New Suicide Data Reveal Novel Findings

Megan Brooks

May 07, 2015

US military veterans who use Veterans Health Administration (VHA) services have lower suicide rates than their peers who do not take advantage of those services, new research shows.

These are "novel findings," note the researchers, led by Claire Hoffmire, PhD, of the VISN2 Center of Excellence for Suicide Prevention, part of the US Department of Veterans Affairs, Canandaigua, New York.

"Veterans are members of the community and, as such, are an important part of observed increases in US suicide rates. Not all veterans are at equal or increasing risk of suicide, however. VHA- utilizing veterans appear to have declining absolute and relative suicide rates," the authors write.

The study was published online May 1 in Psychiatric Services.

Dramatic Decrease

The researchers conducted a cross-sectional study of 173,969 suicides from 23 states that occurred between 2000 and 2010 and were recorded in the US Department of Veterans Affairs suicide data archive. They directly compared veteran and nonveteran suicide risk and differentiated veterans by VHA service use, something that has not been done before, the authors note.

During the 10-year study period, the suicide rate increased among veterans by about 25% compared with about 12% in the general population, the researchers report. Of note was a 40% increase for female veterans compared with a 13% increase for female nonveterans.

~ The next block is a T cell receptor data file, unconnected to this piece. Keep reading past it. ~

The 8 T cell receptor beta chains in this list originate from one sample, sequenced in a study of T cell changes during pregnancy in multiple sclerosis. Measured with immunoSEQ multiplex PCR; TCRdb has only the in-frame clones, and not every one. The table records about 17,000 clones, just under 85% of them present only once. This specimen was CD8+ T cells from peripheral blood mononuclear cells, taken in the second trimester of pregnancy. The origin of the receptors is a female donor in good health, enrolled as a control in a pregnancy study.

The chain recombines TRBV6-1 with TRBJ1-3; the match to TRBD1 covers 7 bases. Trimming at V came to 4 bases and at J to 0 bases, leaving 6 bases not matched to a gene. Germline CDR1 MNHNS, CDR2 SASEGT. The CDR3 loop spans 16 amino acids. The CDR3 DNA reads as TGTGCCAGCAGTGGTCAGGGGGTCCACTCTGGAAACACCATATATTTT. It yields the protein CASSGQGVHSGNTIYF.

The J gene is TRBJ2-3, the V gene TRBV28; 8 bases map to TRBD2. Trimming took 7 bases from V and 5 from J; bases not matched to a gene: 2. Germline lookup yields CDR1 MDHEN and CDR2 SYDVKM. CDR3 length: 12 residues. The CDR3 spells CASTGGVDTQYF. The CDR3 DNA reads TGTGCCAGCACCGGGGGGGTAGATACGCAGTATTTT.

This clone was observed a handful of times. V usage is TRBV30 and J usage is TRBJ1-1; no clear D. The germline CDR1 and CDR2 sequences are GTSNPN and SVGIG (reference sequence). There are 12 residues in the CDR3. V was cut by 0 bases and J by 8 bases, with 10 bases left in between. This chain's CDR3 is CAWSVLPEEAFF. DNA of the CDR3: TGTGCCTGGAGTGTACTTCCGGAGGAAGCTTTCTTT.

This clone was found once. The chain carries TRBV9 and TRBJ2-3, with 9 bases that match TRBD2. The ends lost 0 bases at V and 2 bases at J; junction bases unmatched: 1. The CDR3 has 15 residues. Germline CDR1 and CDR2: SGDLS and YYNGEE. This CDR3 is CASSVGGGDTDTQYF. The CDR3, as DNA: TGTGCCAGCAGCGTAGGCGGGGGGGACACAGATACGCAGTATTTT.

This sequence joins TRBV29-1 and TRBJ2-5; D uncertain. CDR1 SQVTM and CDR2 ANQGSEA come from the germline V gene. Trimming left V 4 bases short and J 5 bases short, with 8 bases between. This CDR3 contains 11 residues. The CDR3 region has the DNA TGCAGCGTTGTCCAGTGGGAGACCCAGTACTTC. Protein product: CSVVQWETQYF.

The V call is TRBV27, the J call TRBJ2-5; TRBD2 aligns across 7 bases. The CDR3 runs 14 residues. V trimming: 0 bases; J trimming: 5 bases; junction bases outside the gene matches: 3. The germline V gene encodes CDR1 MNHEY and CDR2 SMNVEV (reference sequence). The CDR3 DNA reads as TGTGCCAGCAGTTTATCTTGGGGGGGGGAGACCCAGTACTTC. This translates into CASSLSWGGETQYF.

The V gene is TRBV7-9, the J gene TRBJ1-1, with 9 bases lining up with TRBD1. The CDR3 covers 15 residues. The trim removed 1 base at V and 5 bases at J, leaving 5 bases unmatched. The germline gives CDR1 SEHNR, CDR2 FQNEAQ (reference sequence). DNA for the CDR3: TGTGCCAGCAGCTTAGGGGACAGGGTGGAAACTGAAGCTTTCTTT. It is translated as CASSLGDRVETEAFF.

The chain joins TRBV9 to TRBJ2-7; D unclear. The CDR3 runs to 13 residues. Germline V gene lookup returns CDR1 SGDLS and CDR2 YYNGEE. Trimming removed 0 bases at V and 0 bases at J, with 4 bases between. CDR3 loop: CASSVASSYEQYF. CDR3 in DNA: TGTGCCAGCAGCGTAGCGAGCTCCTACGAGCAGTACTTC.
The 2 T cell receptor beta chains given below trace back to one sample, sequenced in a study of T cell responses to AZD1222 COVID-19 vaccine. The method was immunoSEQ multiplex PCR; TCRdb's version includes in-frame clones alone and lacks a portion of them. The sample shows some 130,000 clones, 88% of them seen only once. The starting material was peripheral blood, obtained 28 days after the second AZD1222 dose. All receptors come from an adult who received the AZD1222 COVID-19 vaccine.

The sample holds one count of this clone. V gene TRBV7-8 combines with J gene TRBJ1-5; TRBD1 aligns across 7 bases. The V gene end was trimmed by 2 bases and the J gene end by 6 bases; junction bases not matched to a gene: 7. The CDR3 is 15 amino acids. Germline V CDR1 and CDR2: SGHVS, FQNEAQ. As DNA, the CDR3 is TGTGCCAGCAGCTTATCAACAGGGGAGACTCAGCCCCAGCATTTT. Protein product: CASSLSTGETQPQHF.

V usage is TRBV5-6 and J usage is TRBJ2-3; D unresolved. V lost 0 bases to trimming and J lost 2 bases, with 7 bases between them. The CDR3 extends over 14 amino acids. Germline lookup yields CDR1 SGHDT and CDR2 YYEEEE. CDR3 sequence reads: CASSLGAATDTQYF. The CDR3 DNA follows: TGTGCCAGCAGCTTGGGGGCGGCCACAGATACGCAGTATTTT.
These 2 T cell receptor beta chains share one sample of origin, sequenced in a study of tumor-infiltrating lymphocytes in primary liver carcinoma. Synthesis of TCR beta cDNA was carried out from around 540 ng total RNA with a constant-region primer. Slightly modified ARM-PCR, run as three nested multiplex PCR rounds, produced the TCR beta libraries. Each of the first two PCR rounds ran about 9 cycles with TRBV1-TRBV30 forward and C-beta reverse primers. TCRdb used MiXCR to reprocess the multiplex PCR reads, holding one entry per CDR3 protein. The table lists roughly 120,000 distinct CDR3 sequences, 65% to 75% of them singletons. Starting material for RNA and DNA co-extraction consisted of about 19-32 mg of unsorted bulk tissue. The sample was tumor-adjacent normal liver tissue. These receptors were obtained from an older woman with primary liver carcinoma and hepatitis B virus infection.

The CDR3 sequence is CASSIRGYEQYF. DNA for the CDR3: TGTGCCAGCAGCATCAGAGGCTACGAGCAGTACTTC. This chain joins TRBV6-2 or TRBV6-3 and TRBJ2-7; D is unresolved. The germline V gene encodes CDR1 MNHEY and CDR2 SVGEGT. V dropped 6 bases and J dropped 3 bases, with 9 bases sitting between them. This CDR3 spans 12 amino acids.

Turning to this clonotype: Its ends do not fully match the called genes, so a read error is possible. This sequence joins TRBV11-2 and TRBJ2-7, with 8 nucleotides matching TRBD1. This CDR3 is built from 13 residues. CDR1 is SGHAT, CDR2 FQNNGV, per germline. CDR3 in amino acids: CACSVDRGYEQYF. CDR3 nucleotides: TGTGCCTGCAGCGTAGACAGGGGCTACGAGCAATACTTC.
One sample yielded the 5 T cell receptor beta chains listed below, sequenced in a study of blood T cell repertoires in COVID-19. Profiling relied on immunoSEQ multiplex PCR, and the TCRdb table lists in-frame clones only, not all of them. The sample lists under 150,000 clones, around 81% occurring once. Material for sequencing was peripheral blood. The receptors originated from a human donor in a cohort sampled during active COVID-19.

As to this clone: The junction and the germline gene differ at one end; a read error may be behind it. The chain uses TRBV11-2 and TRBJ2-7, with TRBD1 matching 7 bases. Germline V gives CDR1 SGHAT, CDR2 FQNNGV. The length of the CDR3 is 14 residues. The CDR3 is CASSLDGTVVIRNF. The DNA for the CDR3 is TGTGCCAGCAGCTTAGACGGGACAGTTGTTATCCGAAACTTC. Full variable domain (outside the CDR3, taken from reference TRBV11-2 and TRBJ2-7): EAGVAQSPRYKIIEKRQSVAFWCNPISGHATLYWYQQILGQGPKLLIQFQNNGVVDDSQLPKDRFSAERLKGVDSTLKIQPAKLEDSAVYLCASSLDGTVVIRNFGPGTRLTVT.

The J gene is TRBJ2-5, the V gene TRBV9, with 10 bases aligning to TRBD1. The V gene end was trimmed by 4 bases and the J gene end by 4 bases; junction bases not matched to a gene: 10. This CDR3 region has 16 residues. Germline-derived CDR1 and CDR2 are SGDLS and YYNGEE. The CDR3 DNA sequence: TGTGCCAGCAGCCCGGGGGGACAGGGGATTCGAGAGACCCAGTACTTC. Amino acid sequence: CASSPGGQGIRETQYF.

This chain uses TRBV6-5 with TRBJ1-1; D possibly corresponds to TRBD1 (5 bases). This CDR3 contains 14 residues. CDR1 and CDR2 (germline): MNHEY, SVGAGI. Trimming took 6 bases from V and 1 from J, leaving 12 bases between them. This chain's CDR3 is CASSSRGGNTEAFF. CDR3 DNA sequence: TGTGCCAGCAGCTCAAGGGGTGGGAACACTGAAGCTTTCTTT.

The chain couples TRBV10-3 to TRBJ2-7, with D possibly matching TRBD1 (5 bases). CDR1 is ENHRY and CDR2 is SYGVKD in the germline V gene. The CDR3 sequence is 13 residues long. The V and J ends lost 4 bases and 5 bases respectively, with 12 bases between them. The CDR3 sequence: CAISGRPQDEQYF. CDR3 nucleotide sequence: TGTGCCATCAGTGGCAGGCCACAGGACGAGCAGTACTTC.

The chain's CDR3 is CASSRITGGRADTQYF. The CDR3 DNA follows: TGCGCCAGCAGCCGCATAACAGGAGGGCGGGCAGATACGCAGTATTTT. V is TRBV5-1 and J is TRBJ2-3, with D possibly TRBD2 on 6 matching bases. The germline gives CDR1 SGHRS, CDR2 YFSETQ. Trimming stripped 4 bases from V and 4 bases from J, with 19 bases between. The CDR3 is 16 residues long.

However, they also found that the rate of suicide decreased significantly among veterans who used VHA services and increased for veterans who did not use these services. In 2010, the suicide rate among VHA-utilizing veterans was 27.6 per 100,000 vs 38.7 per 100,000 for non-VHA-using veterans.

These findings "clearly suggest that veterans without a history of VHA service use are at particularly high risk of suicide," the investigators write.

Suicide is the 10th leading cause of death in the United States, and veterans are at particularly high risk. In 2013, the US Department of Veterans Affairs released a report suggesting that roughly 22 veterans commit suicide each day.

The VA Mental Health Enhancement Initiative, launched in 2005, and the Suicide Prevention Program, launched in 2007, are designed to provide readily available access to integrated care through awareness and education campaigns, a 24-hour Veterans Crisis Line, and suicide prevention coordinators to track and follow up with high-risk patients in each VA medical center.

"Research is needed to directly evaluate the impact of these programs overall on veteran suicide rates in recent years and to identify which components of the program are or are not effective," Dr Hoffmire and colleagues write.

"Combating veteran suicide is certainly a high priority within the VHA, and veterans should continue to be recognized as a high-priority suicide research population," they conclude.

The authors report no relevant financial relationships.

Psychiatr Serv. Published online May 1, 2015. Abstract


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